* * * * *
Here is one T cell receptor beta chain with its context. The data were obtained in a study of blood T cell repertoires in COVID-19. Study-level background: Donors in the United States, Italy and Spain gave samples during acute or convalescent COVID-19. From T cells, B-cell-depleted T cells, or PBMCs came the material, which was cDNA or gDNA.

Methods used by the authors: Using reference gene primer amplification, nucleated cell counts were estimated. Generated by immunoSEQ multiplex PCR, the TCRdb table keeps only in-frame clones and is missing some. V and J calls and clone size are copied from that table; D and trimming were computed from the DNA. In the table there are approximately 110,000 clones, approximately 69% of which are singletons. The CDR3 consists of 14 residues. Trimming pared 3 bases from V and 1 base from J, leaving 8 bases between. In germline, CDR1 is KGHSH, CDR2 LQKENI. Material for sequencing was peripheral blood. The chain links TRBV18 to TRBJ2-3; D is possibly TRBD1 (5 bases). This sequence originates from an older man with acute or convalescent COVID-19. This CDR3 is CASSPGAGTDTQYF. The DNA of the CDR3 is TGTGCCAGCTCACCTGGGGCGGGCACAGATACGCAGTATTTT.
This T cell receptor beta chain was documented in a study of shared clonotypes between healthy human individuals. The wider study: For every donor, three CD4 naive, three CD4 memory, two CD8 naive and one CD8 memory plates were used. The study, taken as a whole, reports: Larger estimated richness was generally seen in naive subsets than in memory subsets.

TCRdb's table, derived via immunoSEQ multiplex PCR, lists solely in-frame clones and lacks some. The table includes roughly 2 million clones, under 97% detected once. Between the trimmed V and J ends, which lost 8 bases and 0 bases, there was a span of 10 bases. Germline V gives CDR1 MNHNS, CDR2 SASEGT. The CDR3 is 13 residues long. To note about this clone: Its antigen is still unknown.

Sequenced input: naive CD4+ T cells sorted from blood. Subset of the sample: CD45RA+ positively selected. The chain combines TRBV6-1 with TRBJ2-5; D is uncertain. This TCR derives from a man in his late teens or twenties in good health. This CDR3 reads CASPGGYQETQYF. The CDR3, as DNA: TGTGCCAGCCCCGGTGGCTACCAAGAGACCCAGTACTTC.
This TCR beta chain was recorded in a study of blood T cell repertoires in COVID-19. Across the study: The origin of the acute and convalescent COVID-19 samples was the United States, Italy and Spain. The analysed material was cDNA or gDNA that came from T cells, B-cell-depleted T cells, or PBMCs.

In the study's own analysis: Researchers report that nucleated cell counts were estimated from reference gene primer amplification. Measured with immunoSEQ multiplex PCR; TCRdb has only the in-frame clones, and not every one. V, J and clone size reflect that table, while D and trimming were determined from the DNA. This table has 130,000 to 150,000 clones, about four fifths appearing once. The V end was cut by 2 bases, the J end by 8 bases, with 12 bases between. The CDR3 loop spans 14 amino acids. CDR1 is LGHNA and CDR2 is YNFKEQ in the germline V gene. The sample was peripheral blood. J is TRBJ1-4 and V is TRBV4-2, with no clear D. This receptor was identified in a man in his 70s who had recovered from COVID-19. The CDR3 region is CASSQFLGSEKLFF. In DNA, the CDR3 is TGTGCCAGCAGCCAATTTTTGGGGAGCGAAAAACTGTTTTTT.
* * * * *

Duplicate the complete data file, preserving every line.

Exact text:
Here is one T cell receptor beta chain with its context. The data were obtained in a study of blood T cell repertoires in COVID-19. Study-level background: Donors in the United States, Italy and Spain gave samples during acute or convalescent COVID-19. From T cells, B-cell-depleted T cells, or PBMCs came the material, which was cDNA or gDNA.

Methods used by the authors: Using reference gene primer amplification, nucleated cell counts were estimated. Generated by immunoSEQ multiplex PCR, the TCRdb table keeps only in-frame clones and is missing some. V and J calls and clone size are copied from that table; D and trimming were computed from the DNA. In the table there are approximately 110,000 clones, approximately 69% of which are singletons. The CDR3 consists of 14 residues. Trimming pared 3 bases from V and 1 base from J, leaving 8 bases between. In germline, CDR1 is KGHSH, CDR2 LQKENI. Material for sequencing was peripheral blood. The chain links TRBV18 to TRBJ2-3; D is possibly TRBD1 (5 bases). This sequence originates from an older man with acute or convalescent COVID-19. This CDR3 is CASSPGAGTDTQYF. The DNA of the CDR3 is TGTGCCAGCTCACCTGGGGCGGGCACAGATACGCAGTATTTT.
This T cell receptor beta chain was documented in a study of shared clonotypes between healthy human individuals. The wider study: For every donor, three CD4 naive, three CD4 memory, two CD8 naive and one CD8 memory plates were used. The study, taken as a whole, reports: Larger estimated richness was generally seen in naive subsets than in memory subsets.

TCRdb's table, derived via immunoSEQ multiplex PCR, lists solely in-frame clones and lacks some. The table includes roughly 2 million clones, under 97% detected once. Between the trimmed V and J ends, which lost 8 bases and 0 bases, there was a span of 10 bases. Germline V gives CDR1 MNHNS, CDR2 SASEGT. The CDR3 is 13 residues long. To note about this clone: Its antigen is still unknown.

Sequenced input: naive CD4+ T cells sorted from blood. Subset of the sample: CD45RA+ positively selected. The chain combines TRBV6-1 with TRBJ2-5; D is uncertain. This TCR derives from a man in his late teens or twenties in good health. This CDR3 reads CASPGGYQETQYF. The CDR3, as DNA: TGTGCCAGCCCCGGTGGCTACCAAGAGACCCAGTACTTC.
This TCR beta chain was recorded in a study of blood T cell repertoires in COVID-19. Across the study: The origin of the acute and convalescent COVID-19 samples was the United States, Italy and Spain. The analysed material was cDNA or gDNA that came from T cells, B-cell-depleted T cells, or PBMCs.

In the study's own analysis: Researchers report that nucleated cell counts were estimated from reference gene primer amplification. Measured with immunoSEQ multiplex PCR; TCRdb has only the in-frame clones, and not every one. V, J and clone size reflect that table, while D and trimming were determined from the DNA. This table has 130,000 to 150,000 clones, about four fifths appearing once. The V end was cut by 2 bases, the J end by 8 bases, with 12 bases between. The CDR3 loop spans 14 amino acids. CDR1 is LGHNA and CDR2 is YNFKEQ in the germline V gene. The sample was peripheral blood. J is TRBJ1-4 and V is TRBV4-2, with no clear D. This receptor was identified in a man in his 70s who had recovered from COVID-19. The CDR3 region is CASSQFLGSEKLFF. In DNA, the CDR3 is TGTGCCAGCAGCCAATTTTTGGGGAGCGAAAAACTGTTTTTT.